Study Finds Association Between Increased Access to Diabetes Care Through Medicaid Expansion With Improved Health Outcomes


Patients who did not have health care coverage were found to have a significantly higher mean HbA1c levels among adults with diabetes.

Greater access to diabetes care, including through Medicaid expansion, is associated with improved health outcomes in younger adults with diabetes, according to the results of a study published in JAMA Network Open.

Diabetes | Image Credit: Sherry Young -

Sherry Young -

In the study, investigators analyzed data from a survey that was developed in 2 large, national cohort studies. The studies included the SEARCH for Diabetes in Youth, an observational study of individuals with type 1 diabetes (T1D) or type 2 diabetes (T2D) developed in youth; and the Treatment Options for Type 2 Diabetes in Adolescents and Youth (NCT00081328), a randomized clinical trial that was followed by an observational study.

The survey was administered in-person during visits in both studies from 2017 to 2019, with the analysis being performed between May 2021 and October 2022. The survey aimed to address health care coverage, usual sources of diabetes care, and frequency of care. Investigators analyzed glycated hemoglobin (HbA1c) levels and compared the patterns of health care factors and HbA1c levels compared by diabetes type.

There were 1371 individuals included in the study, with 661 having T1D and 250 having T2D from the SEARCH study and 460 having T2D from the TODAY study. Patients enrolled in the study had a mean diabetes duration of 11.8 years.

Investigators found that compared with patients with T2D, more patients with T1D in both studies reported health care coverage at 94.7%, 81.6%, and 86.7%, respectively, access to diabetes care at 94.7%, 78.1%, and 73.4%, respectively, and use of diabetes care at 88.1%, 80.5%, and 73.6%, respectively.

Additionally, patients who did not have health care coverage had significantly higher mean HbA1c levels for those with T1D at 10.8% compared to public insurance at 9.4% and private insurance at 8.7%. For individuals with T2D in the TODAY study, no coverage was 9.9%, public and private were both 8.7%.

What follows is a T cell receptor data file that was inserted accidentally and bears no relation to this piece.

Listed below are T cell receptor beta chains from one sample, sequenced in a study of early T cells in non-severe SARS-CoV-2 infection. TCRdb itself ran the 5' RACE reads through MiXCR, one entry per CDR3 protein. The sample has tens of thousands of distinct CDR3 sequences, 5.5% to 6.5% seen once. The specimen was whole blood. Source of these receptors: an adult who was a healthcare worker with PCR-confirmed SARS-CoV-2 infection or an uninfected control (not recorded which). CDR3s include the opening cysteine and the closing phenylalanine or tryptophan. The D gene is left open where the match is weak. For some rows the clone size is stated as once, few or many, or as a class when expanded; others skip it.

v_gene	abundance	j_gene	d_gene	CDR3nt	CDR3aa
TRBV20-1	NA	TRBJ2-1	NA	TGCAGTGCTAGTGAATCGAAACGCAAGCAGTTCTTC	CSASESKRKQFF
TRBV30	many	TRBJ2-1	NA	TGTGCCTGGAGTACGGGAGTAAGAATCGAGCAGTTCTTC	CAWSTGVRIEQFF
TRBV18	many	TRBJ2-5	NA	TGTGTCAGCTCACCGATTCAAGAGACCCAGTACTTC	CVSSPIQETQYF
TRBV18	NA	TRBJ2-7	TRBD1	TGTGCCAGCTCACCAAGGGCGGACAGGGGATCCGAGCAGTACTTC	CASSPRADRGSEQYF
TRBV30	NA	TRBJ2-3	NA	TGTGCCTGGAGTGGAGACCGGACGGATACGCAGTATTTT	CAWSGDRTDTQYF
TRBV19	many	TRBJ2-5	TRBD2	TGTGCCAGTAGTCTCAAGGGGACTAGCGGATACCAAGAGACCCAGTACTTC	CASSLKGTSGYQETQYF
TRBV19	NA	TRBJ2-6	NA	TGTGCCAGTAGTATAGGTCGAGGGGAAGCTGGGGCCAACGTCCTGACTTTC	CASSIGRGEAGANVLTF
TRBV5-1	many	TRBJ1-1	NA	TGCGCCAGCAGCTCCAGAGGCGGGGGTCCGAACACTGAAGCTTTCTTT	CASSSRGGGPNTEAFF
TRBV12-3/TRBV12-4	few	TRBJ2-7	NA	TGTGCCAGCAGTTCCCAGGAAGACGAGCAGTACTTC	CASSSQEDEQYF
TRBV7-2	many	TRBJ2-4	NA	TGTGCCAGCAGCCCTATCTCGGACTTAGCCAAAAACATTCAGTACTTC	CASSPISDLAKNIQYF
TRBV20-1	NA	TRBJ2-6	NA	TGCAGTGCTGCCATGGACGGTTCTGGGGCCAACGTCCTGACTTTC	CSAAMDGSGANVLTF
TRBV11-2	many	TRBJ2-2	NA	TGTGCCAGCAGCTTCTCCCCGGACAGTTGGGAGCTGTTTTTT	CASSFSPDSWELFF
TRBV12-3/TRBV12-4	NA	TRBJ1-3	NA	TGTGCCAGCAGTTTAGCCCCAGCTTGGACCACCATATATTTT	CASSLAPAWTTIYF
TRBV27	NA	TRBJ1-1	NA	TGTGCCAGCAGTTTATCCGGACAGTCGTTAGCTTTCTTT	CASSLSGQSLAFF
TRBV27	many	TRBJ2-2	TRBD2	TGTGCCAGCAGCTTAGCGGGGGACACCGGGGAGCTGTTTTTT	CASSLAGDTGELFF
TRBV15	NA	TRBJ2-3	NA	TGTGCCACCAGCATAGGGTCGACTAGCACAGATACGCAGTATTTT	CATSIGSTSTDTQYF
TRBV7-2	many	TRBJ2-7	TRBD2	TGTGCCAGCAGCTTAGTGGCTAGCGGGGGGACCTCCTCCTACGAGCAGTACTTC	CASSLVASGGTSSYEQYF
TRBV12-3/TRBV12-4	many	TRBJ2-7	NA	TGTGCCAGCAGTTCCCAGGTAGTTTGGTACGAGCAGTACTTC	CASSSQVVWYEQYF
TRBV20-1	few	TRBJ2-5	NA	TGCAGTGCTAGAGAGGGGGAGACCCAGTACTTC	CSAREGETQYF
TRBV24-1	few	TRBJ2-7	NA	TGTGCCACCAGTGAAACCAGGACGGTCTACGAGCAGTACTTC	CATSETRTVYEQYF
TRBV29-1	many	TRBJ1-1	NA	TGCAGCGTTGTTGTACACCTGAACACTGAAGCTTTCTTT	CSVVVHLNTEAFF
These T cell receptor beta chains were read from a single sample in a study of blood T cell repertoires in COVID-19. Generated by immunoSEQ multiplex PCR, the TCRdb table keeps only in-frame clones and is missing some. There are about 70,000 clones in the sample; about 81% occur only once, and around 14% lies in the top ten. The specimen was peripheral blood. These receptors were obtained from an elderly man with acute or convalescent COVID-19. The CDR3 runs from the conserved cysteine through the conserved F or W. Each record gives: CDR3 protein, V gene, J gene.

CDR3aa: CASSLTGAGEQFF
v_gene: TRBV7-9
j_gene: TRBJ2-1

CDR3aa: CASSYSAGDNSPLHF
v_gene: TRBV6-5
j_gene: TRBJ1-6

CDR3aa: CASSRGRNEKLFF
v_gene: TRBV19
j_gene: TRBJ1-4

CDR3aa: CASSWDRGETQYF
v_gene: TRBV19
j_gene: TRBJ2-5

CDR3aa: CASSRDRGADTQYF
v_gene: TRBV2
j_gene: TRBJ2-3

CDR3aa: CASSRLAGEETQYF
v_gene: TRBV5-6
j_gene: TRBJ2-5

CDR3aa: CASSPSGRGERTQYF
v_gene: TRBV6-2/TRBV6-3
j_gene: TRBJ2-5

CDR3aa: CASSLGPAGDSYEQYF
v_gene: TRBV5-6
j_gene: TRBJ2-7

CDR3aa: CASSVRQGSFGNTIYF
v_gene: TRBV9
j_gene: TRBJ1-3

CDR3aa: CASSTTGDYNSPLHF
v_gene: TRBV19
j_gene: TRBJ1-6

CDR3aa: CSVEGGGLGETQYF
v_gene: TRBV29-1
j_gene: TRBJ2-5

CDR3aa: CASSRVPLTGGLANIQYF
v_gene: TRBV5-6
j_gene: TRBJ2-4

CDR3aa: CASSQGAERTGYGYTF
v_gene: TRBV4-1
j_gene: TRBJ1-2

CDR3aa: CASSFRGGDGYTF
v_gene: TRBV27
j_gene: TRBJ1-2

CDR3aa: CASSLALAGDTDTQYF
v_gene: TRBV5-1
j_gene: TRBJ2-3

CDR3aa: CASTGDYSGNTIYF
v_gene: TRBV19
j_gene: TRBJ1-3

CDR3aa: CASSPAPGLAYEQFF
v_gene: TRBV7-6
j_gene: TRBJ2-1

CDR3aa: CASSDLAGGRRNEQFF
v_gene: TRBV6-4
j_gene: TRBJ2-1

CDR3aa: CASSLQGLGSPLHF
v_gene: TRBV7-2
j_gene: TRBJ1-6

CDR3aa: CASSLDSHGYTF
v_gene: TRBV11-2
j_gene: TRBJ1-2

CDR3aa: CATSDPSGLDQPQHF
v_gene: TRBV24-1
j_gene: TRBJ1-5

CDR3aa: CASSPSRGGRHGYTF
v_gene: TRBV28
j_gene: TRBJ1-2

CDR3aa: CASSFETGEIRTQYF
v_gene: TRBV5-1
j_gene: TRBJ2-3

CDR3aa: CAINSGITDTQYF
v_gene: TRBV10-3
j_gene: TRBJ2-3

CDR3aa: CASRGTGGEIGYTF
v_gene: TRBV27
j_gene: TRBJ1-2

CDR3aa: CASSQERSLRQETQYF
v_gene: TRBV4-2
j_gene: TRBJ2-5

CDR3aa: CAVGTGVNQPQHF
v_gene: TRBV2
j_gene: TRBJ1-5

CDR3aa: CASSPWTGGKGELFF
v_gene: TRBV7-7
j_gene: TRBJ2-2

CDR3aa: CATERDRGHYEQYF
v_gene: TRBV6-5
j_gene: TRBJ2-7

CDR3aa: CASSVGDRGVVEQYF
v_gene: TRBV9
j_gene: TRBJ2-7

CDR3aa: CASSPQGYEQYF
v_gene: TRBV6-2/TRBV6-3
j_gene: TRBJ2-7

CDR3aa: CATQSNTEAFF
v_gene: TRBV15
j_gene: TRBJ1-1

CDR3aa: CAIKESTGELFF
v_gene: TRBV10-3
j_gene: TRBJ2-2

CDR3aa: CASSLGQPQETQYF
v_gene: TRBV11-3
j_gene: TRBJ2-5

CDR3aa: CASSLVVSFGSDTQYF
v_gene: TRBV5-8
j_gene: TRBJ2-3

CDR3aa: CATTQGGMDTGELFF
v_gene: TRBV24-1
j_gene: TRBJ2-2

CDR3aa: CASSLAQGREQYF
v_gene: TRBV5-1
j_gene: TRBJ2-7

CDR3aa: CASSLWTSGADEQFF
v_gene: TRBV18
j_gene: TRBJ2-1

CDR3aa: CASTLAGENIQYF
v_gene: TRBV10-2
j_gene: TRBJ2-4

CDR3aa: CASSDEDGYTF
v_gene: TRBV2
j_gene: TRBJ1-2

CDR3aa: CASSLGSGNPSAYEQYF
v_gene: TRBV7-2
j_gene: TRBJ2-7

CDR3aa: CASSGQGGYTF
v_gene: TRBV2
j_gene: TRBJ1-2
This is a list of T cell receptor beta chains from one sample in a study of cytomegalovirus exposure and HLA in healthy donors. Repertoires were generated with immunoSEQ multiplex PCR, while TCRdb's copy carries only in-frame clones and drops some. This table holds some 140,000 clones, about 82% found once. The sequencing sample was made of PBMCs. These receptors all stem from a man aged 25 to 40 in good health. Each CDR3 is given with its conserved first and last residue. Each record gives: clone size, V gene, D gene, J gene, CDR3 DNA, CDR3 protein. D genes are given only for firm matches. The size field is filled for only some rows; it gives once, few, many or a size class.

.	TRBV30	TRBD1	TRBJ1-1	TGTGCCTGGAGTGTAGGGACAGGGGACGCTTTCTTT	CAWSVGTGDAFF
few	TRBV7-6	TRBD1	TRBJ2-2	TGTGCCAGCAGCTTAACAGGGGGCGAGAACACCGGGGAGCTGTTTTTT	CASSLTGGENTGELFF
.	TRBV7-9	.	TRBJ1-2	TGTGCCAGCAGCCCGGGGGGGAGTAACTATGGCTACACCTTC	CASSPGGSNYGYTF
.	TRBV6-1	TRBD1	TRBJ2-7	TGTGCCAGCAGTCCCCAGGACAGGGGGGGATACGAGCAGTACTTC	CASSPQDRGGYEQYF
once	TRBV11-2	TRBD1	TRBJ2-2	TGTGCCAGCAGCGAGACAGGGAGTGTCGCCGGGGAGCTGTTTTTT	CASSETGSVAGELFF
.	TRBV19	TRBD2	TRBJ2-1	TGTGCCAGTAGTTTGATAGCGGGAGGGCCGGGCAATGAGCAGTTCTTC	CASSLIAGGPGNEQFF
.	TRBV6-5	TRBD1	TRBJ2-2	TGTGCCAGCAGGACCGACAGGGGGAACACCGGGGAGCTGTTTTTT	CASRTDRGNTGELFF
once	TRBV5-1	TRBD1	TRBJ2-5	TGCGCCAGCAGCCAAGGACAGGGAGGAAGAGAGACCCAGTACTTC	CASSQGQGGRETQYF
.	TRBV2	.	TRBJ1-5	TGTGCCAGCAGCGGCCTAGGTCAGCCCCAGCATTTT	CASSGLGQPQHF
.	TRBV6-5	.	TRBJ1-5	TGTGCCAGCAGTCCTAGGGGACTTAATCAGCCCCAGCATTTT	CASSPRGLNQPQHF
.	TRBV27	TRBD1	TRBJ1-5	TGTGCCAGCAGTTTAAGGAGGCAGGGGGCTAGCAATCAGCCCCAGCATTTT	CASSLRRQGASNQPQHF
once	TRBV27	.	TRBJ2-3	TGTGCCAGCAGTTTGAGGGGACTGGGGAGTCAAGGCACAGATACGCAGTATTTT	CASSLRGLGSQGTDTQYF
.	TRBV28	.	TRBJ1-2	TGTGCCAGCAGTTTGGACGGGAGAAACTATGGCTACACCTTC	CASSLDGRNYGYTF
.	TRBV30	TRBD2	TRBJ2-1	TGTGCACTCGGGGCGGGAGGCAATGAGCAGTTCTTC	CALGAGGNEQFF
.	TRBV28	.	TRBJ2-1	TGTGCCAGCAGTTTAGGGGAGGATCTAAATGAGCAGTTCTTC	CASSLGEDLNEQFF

Investigators also found that patients with T1D with Medicaid expansion had greater health care coverage compared to without expansion at 95.8% and 90.2%, respectively. For those in the SEARCH study, health care coverage was reported to be 86.1% and 73.9%, respectively, and in the TODAY study was 93.6% and 74.2%, respectively.

Furthermore, Medicaid expansion was associated with lower HbA1c levels at 9.2% compared to 9.7% without the expansion for individuals with T1D, 8.4% and 9.3%, respectively, for patients in the SEARCH study, and 8.7% compared to 9.3%, respectively, for patients in the TODAY study.

Investigators also reported that the T1D group had greater median monthly out-of-pocket expenses than patients in the T2D group at $74.50 and $10, respectively. The T1D group ranged from $10 to $309, whereas the T2D group ranged from $0 to $74.50.

Additionally, investigators said that the HbA1c results were inconsistent for those who had T2D. They also said that although it was shown that increased access to diabetes care can be associated with improved outcomes, additional strategies are needed for patients with T2D.

“Ensuring that processes and structures of care optimize access to diabetes care and health care coverage for younger adults with diabetes could play a role in lower HbA1c levels and improved health outcomes in this high-risk population,” the study authors wrote. “Effective education on optimizing diabetes care in younger adults is essential, given the sizeable portion of those who reported not seeking care because they rarely or never get sick yet had high mean HbA1c levels.”


Pihoker C, Braffett BH, Songer TJ, Herman WH, et al. Diabetes care barriers, use, and health outcomes in younger adults with type 1 and type 2 diabetes. JAMA Netw Open. 2023;6(5):e2312147. doi:10.1001/jamanetworkopen.2023.12147

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